Local Capacity Development Process and Tools

Building sustainable capacity that improves performance rarely occurs in isolation. It is essential to customize diagnostic tools and use a set of integrated actions to determine performance needs and then tailor capacity development activities to those specific needs.  SUFIA LCD tailored this approach by utilizing an RTI-developed capacity building approach that consisted of four separate diagnostic instruments, listed below, allowing us to hone in on each partner organization’s capacity building needs and gaps.

  • Participatory Local Organizational Capacity Assessment (PLOCA). Used to assess overall organizational health, this RTI-developed measurement tool consists of 10 organizational categories and dozens of organizational capacity measurement indicators.
  • Non-US Organization Pre-Award Survey (NUPAS). A customized tool developed and utilized by USAID and its partners to evaluate organizational systems, risk, and compliance with USAID standards.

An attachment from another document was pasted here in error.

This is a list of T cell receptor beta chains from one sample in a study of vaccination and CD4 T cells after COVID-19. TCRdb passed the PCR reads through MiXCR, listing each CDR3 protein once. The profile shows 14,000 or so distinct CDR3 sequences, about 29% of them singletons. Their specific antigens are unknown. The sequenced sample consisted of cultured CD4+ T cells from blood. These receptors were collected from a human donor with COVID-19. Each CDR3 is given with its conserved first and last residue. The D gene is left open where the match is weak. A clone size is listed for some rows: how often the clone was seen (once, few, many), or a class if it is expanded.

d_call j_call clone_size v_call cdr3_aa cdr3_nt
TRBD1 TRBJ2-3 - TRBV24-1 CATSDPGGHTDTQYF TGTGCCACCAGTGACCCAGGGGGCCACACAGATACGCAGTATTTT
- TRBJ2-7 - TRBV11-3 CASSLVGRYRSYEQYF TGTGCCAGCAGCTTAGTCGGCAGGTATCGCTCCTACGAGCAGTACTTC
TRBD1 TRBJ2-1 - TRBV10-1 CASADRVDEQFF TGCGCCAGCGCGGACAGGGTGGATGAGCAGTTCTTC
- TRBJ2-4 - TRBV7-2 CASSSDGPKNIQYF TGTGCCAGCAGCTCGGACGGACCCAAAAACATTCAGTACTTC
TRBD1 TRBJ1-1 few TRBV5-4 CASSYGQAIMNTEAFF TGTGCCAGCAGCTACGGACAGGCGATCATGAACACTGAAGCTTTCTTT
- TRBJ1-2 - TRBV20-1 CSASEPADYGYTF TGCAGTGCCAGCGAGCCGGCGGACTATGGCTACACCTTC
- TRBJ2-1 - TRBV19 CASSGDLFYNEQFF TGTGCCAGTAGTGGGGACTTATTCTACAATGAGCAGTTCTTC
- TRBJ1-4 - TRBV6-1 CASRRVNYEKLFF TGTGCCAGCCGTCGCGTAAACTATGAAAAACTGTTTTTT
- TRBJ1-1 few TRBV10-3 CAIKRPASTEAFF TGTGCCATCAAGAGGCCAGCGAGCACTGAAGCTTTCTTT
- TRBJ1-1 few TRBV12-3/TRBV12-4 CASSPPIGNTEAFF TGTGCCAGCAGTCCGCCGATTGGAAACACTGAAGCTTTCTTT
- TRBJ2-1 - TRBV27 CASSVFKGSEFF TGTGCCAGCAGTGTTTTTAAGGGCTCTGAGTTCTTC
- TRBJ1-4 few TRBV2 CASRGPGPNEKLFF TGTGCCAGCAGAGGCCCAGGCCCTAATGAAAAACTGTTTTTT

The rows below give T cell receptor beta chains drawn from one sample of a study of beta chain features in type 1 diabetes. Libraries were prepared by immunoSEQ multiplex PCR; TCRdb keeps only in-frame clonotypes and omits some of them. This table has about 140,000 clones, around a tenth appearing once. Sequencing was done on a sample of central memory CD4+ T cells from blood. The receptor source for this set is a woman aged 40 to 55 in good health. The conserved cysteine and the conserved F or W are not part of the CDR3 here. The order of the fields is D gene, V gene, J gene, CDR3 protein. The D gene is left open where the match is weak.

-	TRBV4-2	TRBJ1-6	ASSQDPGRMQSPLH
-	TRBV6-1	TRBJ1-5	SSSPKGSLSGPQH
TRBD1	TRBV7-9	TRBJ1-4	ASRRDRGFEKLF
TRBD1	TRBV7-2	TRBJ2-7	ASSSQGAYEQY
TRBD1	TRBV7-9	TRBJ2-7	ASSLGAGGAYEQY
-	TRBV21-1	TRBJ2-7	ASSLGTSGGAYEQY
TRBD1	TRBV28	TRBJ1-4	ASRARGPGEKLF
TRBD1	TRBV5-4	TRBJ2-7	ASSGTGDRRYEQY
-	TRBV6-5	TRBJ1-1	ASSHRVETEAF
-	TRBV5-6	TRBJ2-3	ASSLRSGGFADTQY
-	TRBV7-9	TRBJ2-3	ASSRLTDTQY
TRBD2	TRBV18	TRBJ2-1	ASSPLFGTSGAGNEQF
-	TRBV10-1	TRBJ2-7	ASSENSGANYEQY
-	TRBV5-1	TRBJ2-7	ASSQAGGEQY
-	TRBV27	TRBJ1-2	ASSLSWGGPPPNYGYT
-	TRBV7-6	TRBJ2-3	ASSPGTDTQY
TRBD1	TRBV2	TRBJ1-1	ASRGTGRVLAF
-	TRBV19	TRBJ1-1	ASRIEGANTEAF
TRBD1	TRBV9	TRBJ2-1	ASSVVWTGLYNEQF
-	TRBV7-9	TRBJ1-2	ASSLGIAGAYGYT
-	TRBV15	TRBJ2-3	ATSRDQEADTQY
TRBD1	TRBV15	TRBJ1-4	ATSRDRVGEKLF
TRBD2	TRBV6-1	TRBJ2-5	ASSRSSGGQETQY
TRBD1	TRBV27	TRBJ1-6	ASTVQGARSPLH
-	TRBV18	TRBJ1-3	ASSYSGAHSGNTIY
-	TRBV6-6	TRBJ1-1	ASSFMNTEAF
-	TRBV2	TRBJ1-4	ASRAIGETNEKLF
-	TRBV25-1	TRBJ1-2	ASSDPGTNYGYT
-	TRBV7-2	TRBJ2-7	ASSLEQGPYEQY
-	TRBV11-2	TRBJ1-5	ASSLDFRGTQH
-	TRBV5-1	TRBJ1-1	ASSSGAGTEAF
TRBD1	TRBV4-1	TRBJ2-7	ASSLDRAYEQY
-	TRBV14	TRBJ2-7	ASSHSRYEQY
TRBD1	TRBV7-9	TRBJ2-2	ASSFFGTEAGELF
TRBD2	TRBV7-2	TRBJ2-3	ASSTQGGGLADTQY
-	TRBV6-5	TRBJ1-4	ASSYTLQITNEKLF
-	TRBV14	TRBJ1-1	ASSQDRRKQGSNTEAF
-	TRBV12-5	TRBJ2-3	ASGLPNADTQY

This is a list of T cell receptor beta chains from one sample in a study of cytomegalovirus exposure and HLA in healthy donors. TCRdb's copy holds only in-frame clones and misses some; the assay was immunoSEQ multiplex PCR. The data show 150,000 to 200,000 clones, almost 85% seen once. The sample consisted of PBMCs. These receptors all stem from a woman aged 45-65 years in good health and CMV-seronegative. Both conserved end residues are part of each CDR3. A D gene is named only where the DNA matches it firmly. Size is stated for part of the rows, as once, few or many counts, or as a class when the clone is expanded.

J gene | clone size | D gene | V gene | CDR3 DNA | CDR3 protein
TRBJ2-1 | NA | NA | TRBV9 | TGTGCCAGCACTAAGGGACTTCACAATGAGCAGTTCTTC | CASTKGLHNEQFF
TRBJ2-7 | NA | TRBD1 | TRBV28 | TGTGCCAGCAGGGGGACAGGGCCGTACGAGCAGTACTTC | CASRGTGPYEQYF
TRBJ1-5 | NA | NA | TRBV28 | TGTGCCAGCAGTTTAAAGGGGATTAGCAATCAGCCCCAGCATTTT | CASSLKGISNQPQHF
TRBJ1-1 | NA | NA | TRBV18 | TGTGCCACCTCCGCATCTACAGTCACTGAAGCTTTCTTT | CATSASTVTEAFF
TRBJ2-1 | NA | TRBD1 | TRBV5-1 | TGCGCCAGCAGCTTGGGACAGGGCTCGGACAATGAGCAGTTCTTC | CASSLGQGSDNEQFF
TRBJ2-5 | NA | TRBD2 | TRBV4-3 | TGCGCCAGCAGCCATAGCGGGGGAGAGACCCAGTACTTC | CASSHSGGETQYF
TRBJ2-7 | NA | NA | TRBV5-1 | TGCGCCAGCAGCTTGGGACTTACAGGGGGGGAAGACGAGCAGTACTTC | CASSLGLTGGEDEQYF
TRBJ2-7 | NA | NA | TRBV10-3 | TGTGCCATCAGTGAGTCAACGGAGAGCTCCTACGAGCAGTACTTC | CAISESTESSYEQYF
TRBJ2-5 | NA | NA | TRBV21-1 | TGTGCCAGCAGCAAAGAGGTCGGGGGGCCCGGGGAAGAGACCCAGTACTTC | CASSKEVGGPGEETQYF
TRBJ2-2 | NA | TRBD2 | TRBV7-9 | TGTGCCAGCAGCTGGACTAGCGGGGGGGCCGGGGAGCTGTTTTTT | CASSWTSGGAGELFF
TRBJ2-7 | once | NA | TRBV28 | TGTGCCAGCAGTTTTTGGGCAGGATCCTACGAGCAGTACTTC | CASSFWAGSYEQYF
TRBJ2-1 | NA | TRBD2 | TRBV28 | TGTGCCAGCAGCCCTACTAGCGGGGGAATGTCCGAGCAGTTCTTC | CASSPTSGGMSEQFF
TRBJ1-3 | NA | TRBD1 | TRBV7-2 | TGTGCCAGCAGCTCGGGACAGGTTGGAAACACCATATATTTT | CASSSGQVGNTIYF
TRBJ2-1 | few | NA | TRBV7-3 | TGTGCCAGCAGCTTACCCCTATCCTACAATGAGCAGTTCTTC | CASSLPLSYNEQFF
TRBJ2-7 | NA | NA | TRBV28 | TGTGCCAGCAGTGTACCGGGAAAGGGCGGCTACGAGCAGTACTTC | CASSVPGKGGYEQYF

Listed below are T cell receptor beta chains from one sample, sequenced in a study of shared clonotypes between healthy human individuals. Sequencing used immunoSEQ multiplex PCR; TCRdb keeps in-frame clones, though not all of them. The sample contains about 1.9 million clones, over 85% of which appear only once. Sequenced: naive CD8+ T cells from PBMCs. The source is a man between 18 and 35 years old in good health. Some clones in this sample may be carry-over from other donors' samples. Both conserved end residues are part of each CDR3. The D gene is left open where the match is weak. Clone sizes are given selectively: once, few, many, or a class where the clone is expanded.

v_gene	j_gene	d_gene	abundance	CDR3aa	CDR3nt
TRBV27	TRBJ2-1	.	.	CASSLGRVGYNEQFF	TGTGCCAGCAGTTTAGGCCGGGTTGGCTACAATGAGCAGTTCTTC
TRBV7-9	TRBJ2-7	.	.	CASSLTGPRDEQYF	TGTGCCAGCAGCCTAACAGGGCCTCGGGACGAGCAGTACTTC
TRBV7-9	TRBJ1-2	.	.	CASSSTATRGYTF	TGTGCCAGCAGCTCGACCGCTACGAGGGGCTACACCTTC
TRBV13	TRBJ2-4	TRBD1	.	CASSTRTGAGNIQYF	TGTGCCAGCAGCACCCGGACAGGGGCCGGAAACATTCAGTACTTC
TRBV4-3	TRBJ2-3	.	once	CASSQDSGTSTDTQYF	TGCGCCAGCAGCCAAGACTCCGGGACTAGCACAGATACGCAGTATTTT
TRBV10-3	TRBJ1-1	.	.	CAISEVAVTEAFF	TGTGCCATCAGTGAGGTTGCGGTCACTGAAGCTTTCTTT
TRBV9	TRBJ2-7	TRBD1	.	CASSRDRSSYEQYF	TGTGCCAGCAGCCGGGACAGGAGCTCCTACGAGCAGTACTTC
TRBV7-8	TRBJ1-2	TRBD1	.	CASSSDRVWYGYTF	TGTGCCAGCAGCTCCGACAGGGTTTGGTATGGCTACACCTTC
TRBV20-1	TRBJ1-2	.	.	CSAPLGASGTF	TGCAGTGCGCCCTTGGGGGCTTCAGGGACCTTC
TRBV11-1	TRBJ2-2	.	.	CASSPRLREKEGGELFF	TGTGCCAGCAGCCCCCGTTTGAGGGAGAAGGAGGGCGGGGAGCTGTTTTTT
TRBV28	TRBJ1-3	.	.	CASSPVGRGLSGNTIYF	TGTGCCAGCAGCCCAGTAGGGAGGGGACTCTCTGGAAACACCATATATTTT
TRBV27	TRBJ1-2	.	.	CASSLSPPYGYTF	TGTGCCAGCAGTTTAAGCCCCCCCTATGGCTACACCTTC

• Organizational Sustainability Framework (OSF). Created specifically for SUFIA LCD to measure holistic organizational sustainability including financial, environmental, and fair labor.
  • Organizational Performance Index (OPI). An open-source tool funded and used by USAID to qualitatively assess organizational performance and ability to achieve the organizational mission.

Over the course of six weeks, we worked closely with SEAFDEC and CTI-CFF to complete the participatory organizational assessments and seamlessly combine the findings into an individualized Capacity Development Action Plan (CDAP). The CDAPs included a priority classification (low, medium, and high) for each identified capacity need as well as a schedule for completion and the entity or individual responsible for completion of that task.

RTI provided capacity building services to the two partners through multiple modalities including direct technical assistance, capacity development grant awards, co-hiring consultants, and providing referrals to local and regional training opportunities. 

RTI’s approach to organizational capacity development reflects the steps identified in USAID’s CLBD-9 Indicator, including: